Sunday, March 26, 2023

Newhouse hears from Central WA constituents about priorities for Farm Bill

Staff Writer | March 16, 2023 3:41 PM

BENTON CITY – Rep. Dan Newhouse, R-Yakima, held three roundtable discussions in Central Washington this week to discuss priorities for the 2023 Farm Bill from farmers and other industry professionals.

“We want to get it right,” said Newhouse. “We want to make sure the Farm Bill actually helps; all the places it can be improved and the programs that we have that could work better – areas that may need to be beefed up a little.”

According to the United States Senate Committee on Agriculture, Nutrition and Forestry, the Farm Bill is legislation that sets national agriculture, nutrition, conservation and forestry policy every five years.

Newhouse’s stops included Yakima on Monday, Goldendale on Tuesday and Benton City on Wednesday. His stop on Wednesday saw about a dozen individuals who wanted to discuss topics such as wine, wheat, pesticides, the Columbia Basin Project and the Odessa Groundwater Replacement Program.

Newhouse said he feels like it will be a tough year on the Farm Bill because there is a lot of discussion about how to reduce the amount of federal spending and he thinks the Farm Bill will not be excluded from scrutiny.

“As you know 80%, 82% maybe of the Farm Bill goes to the nutrition program, so there is going to be a lot of conversation about how we can be more efficient there,” Newhouse said. “We gotta have sharp pencils and make sure that those things that are important to Central Washington that we are able to verbalize strongly and stand up for.”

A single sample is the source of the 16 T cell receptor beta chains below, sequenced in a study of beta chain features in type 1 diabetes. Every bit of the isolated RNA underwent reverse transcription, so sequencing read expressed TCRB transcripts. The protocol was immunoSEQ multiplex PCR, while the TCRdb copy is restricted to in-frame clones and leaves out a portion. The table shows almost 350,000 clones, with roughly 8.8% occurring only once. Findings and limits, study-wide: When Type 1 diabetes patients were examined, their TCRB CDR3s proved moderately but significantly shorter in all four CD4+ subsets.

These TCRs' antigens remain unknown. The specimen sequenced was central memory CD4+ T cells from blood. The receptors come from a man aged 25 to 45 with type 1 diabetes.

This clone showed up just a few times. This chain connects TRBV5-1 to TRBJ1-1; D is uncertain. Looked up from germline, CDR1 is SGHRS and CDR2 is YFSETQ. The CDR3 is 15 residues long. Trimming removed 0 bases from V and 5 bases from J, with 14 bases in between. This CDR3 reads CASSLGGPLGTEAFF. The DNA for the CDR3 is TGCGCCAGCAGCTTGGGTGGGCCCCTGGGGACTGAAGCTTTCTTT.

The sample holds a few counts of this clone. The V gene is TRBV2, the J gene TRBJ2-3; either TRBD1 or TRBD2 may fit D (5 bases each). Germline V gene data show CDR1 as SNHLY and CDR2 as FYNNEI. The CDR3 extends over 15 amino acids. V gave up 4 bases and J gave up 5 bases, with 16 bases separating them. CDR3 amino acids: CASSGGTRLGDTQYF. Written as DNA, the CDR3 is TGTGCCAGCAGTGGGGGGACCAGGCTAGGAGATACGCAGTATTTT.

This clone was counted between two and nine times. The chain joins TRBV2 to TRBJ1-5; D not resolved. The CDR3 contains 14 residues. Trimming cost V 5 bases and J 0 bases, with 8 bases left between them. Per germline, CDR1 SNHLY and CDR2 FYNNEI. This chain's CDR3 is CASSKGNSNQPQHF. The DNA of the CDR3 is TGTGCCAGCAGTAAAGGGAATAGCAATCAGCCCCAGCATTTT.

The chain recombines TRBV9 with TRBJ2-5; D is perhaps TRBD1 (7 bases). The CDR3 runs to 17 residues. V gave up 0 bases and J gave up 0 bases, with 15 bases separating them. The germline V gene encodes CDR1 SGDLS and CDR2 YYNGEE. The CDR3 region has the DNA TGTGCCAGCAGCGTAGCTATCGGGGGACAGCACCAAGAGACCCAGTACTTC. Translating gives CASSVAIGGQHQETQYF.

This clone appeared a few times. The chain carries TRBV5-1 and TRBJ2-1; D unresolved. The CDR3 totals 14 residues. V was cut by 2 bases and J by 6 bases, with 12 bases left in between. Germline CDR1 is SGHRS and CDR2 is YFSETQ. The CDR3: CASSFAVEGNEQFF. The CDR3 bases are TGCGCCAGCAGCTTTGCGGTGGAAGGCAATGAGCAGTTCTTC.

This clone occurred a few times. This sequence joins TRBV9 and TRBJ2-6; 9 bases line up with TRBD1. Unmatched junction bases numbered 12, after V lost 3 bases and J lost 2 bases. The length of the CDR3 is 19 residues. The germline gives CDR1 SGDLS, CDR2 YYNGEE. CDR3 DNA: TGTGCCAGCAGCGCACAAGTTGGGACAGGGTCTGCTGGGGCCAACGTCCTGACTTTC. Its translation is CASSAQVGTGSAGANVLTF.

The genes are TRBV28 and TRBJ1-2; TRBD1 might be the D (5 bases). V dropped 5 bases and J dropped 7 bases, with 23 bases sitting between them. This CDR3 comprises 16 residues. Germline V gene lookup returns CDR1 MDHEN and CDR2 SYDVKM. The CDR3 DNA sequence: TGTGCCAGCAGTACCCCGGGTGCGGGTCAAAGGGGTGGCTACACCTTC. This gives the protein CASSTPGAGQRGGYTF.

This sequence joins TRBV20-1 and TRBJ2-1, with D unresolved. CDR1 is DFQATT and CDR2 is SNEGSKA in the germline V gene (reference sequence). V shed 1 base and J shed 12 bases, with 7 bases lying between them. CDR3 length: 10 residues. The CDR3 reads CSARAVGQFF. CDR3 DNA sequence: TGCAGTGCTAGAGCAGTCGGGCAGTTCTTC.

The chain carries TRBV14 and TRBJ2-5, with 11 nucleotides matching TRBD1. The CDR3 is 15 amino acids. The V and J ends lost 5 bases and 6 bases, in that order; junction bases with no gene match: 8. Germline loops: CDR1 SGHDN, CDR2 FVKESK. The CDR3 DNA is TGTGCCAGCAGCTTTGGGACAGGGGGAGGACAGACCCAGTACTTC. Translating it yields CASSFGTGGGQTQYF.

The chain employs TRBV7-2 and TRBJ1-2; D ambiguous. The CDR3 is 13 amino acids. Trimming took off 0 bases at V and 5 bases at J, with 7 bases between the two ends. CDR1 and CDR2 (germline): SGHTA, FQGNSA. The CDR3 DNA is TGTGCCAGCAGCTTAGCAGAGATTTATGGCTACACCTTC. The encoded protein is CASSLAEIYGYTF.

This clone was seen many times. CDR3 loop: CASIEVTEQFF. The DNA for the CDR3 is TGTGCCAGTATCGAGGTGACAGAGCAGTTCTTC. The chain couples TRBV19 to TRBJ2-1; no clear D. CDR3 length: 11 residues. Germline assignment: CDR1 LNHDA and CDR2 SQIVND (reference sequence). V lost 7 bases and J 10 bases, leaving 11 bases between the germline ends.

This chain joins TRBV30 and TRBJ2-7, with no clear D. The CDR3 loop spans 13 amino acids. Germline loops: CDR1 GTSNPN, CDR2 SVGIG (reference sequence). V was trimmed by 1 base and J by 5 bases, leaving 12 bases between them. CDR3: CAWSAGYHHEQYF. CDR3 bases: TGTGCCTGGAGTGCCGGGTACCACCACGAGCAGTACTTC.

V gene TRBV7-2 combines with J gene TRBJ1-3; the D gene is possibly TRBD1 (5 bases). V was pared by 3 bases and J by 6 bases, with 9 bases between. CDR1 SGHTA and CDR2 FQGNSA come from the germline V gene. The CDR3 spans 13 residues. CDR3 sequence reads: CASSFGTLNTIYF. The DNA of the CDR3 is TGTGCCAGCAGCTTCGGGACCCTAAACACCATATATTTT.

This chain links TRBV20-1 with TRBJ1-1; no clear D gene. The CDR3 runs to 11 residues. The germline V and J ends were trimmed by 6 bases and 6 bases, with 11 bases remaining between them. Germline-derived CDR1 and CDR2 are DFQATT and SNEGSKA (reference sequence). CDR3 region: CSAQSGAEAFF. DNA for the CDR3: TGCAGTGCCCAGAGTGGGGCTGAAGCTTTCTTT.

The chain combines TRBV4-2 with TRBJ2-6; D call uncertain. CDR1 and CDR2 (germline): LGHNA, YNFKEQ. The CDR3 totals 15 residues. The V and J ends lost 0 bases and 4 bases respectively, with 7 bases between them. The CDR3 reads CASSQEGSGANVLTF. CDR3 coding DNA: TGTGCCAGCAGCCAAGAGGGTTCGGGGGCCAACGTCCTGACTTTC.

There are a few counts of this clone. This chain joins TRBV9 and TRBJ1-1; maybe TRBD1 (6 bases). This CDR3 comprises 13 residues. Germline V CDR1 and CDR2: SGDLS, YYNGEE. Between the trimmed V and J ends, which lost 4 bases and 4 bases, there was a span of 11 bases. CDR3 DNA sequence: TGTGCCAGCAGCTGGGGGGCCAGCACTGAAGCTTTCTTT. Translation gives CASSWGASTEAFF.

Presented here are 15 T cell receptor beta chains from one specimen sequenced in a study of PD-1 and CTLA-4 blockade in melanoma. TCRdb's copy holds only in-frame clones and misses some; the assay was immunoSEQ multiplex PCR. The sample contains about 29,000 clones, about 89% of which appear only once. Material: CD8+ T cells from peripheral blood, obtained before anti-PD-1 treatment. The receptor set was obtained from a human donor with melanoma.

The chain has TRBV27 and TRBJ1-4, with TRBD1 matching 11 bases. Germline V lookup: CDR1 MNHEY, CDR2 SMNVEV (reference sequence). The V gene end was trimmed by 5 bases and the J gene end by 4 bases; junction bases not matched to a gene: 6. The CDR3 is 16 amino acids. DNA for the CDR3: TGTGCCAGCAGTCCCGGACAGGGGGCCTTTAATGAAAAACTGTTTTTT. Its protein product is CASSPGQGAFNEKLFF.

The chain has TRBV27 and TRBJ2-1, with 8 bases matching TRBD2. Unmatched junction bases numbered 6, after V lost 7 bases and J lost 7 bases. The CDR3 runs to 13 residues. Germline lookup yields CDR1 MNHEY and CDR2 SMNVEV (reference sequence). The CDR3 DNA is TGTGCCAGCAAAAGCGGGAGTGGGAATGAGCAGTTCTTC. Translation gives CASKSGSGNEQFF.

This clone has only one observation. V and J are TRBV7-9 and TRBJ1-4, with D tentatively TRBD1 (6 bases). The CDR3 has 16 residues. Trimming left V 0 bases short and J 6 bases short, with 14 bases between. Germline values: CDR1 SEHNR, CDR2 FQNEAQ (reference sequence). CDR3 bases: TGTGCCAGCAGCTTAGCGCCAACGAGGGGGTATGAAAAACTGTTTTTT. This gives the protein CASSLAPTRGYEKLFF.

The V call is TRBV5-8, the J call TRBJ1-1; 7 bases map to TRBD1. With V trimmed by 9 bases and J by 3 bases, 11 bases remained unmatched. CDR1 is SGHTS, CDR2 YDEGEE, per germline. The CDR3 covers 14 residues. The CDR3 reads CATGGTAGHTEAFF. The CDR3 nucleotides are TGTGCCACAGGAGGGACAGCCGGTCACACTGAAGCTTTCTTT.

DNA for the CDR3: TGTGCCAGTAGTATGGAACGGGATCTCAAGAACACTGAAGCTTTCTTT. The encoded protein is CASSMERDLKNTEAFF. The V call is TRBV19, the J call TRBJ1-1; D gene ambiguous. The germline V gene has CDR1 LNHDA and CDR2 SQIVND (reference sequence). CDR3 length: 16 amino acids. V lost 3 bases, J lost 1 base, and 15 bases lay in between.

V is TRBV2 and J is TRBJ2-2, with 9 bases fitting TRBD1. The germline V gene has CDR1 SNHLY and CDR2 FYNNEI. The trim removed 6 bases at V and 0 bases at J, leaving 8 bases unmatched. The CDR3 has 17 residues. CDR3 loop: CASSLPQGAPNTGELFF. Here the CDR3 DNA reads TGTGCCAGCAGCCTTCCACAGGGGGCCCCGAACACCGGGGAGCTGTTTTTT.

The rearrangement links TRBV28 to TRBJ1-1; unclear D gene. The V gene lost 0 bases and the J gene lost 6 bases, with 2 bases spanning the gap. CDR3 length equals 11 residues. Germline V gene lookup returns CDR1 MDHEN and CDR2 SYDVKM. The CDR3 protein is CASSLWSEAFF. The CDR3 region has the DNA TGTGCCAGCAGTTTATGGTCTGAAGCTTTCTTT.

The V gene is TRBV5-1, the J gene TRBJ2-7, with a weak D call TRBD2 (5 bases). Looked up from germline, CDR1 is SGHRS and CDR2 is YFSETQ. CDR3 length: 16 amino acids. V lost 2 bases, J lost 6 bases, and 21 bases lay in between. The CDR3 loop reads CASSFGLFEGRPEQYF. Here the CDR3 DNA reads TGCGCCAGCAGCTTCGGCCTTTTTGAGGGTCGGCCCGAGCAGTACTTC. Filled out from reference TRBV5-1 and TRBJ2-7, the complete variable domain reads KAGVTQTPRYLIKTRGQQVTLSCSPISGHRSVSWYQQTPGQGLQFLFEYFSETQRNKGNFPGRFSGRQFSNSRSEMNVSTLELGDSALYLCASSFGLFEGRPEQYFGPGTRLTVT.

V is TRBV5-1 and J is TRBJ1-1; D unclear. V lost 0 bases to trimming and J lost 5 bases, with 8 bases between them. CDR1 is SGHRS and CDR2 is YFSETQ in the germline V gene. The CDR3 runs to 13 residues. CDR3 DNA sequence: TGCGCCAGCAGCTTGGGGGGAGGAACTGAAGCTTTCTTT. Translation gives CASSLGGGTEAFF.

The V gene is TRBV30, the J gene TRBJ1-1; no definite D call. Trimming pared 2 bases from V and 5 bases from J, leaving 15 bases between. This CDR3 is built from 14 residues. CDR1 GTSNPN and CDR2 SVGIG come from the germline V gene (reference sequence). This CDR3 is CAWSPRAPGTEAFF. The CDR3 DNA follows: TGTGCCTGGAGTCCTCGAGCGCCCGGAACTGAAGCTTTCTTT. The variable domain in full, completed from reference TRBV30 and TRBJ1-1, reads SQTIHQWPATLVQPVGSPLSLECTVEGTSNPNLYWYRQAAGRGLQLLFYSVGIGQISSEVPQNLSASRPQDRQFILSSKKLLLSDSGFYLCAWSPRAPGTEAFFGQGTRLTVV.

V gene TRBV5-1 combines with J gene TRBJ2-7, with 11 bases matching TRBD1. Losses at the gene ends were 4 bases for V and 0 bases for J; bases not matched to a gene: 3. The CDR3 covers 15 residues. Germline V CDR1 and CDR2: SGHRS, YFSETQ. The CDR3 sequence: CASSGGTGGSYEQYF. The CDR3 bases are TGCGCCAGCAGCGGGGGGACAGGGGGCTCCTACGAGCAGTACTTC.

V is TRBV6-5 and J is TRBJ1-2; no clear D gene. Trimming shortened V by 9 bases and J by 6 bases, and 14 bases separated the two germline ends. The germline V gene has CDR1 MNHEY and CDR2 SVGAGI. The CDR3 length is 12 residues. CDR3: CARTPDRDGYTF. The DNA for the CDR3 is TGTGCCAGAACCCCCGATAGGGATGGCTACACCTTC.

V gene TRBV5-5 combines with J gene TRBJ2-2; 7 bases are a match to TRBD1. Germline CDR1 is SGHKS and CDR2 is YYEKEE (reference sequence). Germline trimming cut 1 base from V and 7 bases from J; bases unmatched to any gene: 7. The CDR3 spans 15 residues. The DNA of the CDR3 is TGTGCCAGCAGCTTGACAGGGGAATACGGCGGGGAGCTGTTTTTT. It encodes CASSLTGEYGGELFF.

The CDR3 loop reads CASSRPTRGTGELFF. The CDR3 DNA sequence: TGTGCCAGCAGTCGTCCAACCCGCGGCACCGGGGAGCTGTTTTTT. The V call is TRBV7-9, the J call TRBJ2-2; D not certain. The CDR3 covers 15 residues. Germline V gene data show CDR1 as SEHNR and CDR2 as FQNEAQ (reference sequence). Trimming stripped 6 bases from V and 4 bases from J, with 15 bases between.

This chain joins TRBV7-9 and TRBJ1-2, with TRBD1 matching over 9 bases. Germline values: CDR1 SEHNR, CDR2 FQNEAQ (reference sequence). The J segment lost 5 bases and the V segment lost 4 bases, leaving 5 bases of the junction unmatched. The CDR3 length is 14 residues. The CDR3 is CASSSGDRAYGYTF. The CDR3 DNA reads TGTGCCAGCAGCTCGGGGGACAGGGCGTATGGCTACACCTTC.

Leslie Druffel, Outreach Director for the McGregor Company, said crop insurance and research are top priorities from an ag retailer point of view to make sure their customers are protected and have assurances.

“Also making sure they have choices that are gained through research whether it’s on the chemical side or variety side, tree fruit or wheat or all of the above,” Druffel said.

Crop insurance is purchased by agricultural producers, including farmers, ranchers and others to protect against either the loss of their crops due to natural disasters, or the loss of revenue due to declines in the prices of agricultural commodities, the Insurance Information Institute website states.

Newhouse agreed and said margins right now are very thin so crop insurance is vital. He also said crop insurance is important to local farmers because it has come up in every one of the roundtable conversations he’s had.

Sydney Anderson of the Adams County Farm Bureau said they are working on the Odessa Groundwater Replacement Program, along with other entities, and are working toward the PL-566 Program (Watershed Protection and Flood Prevention Act) and want to make sure that it stays funded by the Farm Bill.

“That’s going to be the ticket isn’t it?” Newhouse asked.

“Yeah, it’s a big one,” Anderson replied.

The OGWRP is a regional effort to build the necessary infrastructure for farmers to exchange valid state-issued Odessa groundwater rights for Columbia Basin Project water to reduce the use of water from the Odessa aquifer.

Michele Kiesz, a member of the Columbia Basin Development League and Washington Association of Wheat Growers, also brought up the importance of funding the PL-566 program.

“You guys need to understand we are at the tipping point here right now,” Kiesz said. “We have communities, 22 of them, that are going dry out there.”

Rebecca Pettingill may be reached at


Rebecca Pettingill

Rep. Dan Newhouse, R-Yakima, serves as a Congressman for Washington State and is on the Subcommittee on Agriculture, Rural Development, and Food and Drug Administration and the Subcommittee on Energy and Water Development.

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